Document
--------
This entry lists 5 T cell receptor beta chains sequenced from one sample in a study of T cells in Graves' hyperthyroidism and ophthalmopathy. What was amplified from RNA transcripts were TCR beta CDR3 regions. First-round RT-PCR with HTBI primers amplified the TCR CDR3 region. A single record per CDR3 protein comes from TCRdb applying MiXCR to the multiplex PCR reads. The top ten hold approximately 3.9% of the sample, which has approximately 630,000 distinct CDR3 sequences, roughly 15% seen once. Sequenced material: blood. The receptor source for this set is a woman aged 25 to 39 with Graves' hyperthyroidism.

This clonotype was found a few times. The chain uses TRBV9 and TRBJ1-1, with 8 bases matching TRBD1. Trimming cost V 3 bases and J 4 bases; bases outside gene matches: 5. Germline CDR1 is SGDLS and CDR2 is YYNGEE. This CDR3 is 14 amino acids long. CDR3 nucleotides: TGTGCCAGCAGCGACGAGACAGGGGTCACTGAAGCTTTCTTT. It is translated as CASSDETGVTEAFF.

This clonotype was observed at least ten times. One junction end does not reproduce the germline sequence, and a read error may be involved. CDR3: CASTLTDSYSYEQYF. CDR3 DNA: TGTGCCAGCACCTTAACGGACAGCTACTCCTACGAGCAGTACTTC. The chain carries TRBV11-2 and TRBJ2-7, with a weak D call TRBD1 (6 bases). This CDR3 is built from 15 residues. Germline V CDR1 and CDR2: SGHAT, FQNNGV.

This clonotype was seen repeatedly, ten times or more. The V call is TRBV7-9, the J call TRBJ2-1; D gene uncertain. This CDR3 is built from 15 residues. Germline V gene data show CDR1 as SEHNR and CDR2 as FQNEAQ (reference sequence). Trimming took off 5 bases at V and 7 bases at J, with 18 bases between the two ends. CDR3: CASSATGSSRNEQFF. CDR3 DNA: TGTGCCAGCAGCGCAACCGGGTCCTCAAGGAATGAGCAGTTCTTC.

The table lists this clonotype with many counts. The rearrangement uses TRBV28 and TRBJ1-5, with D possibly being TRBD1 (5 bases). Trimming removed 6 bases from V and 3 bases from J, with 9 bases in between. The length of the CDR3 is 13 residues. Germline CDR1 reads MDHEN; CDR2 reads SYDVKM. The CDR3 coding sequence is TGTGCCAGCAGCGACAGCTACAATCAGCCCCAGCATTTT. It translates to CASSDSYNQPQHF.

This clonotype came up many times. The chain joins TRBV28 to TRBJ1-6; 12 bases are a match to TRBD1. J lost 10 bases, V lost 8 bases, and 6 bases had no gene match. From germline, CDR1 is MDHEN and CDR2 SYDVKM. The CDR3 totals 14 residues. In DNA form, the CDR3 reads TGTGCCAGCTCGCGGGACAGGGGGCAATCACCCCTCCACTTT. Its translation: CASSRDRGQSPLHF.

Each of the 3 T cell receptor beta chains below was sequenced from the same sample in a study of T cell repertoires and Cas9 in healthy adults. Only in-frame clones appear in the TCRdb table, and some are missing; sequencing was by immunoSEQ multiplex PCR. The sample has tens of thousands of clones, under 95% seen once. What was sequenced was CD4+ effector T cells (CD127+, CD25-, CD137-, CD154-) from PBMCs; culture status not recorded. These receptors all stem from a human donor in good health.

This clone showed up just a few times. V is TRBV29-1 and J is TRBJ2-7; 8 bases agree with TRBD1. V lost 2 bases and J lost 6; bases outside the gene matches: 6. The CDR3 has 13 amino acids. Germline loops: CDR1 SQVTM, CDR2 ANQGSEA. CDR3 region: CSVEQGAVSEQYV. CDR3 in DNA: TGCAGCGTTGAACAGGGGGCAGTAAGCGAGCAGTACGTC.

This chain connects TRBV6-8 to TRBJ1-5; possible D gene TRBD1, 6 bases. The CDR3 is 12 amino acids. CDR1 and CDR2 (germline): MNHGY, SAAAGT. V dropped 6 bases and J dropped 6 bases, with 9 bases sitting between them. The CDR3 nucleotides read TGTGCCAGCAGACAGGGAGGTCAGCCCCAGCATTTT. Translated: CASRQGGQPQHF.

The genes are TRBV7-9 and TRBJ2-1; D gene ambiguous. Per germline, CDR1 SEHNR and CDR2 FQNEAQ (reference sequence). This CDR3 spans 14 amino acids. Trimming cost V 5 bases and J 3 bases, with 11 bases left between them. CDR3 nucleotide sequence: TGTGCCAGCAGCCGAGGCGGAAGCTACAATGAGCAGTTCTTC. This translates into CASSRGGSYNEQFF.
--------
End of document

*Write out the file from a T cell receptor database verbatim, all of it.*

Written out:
This entry lists 5 T cell receptor beta chains sequenced from one sample in a study of T cells in Graves' hyperthyroidism and ophthalmopathy. What was amplified from RNA transcripts were TCR beta CDR3 regions. First-round RT-PCR with HTBI primers amplified the TCR CDR3 region. A single record per CDR3 protein comes from TCRdb applying MiXCR to the multiplex PCR reads. The top ten hold approximately 3.9% of the sample, which has approximately 630,000 distinct CDR3 sequences, roughly 15% seen once. Sequenced material: blood. The receptor source for this set is a woman aged 25 to 39 with Graves' hyperthyroidism.

This clonotype was found a few times. The chain uses TRBV9 and TRBJ1-1, with 8 bases matching TRBD1. Trimming cost V 3 bases and J 4 bases; bases outside gene matches: 5. Germline CDR1 is SGDLS and CDR2 is YYNGEE. This CDR3 is 14 amino acids long. CDR3 nucleotides: TGTGCCAGCAGCGACGAGACAGGGGTCACTGAAGCTTTCTTT. It is translated as CASSDETGVTEAFF.

This clonotype was observed at least ten times. One junction end does not reproduce the germline sequence, and a read error may be involved. CDR3: CASTLTDSYSYEQYF. CDR3 DNA: TGTGCCAGCACCTTAACGGACAGCTACTCCTACGAGCAGTACTTC. The chain carries TRBV11-2 and TRBJ2-7, with a weak D call TRBD1 (6 bases). This CDR3 is built from 15 residues. Germline V CDR1 and CDR2: SGHAT, FQNNGV.

This clonotype was seen repeatedly, ten times or more. The V call is TRBV7-9, the J call TRBJ2-1; D gene uncertain. This CDR3 is built from 15 residues. Germline V gene data show CDR1 as SEHNR and CDR2 as FQNEAQ (reference sequence). Trimming took off 5 bases at V and 7 bases at J, with 18 bases between the two ends. CDR3: CASSATGSSRNEQFF. CDR3 DNA: TGTGCCAGCAGCGCAACCGGGTCCTCAAGGAATGAGCAGTTCTTC.

The table lists this clonotype with many counts. The rearrangement uses TRBV28 and TRBJ1-5, with D possibly being TRBD1 (5 bases). Trimming removed 6 bases from V and 3 bases from J, with 9 bases in between. The length of the CDR3 is 13 residues. Germline CDR1 reads MDHEN; CDR2 reads SYDVKM. The CDR3 coding sequence is TGTGCCAGCAGCGACAGCTACAATCAGCCCCAGCATTTT. It translates to CASSDSYNQPQHF.

This clonotype came up many times. The chain joins TRBV28 to TRBJ1-6; 12 bases are a match to TRBD1. J lost 10 bases, V lost 8 bases, and 6 bases had no gene match. From germline, CDR1 is MDHEN and CDR2 SYDVKM. The CDR3 totals 14 residues. In DNA form, the CDR3 reads TGTGCCAGCTCGCGGGACAGGGGGCAATCACCCCTCCACTTT. Its translation: CASSRDRGQSPLHF.

Each of the 3 T cell receptor beta chains below was sequenced from the same sample in a study of T cell repertoires and Cas9 in healthy adults. Only in-frame clones appear in the TCRdb table, and some are missing; sequencing was by immunoSEQ multiplex PCR. The sample has tens of thousands of clones, under 95% seen once. What was sequenced was CD4+ effector T cells (CD127+, CD25-, CD137-, CD154-) from PBMCs; culture status not recorded. These receptors all stem from a human donor in good health.

This clone showed up just a few times. V is TRBV29-1 and J is TRBJ2-7; 8 bases agree with TRBD1. V lost 2 bases and J lost 6; bases outside the gene matches: 6. The CDR3 has 13 amino acids. Germline loops: CDR1 SQVTM, CDR2 ANQGSEA. CDR3 region: CSVEQGAVSEQYV. CDR3 in DNA: TGCAGCGTTGAACAGGGGGCAGTAAGCGAGCAGTACGTC.

This chain connects TRBV6-8 to TRBJ1-5; possible D gene TRBD1, 6 bases. The CDR3 is 12 amino acids. CDR1 and CDR2 (germline): MNHGY, SAAAGT. V dropped 6 bases and J dropped 6 bases, with 9 bases sitting between them. The CDR3 nucleotides read TGTGCCAGCAGACAGGGAGGTCAGCCCCAGCATTTT. Translated: CASRQGGQPQHF.

The genes are TRBV7-9 and TRBJ2-1; D gene ambiguous. Per germline, CDR1 SEHNR and CDR2 FQNEAQ (reference sequence). This CDR3 spans 14 amino acids. Trimming cost V 5 bases and J 3 bases, with 11 bases left between them. CDR3 nucleotide sequence: TGTGCCAGCAGCCGAGGCGGAAGCTACAATGAGCAGTTCTTC. This translates into CASSRGGSYNEQFF.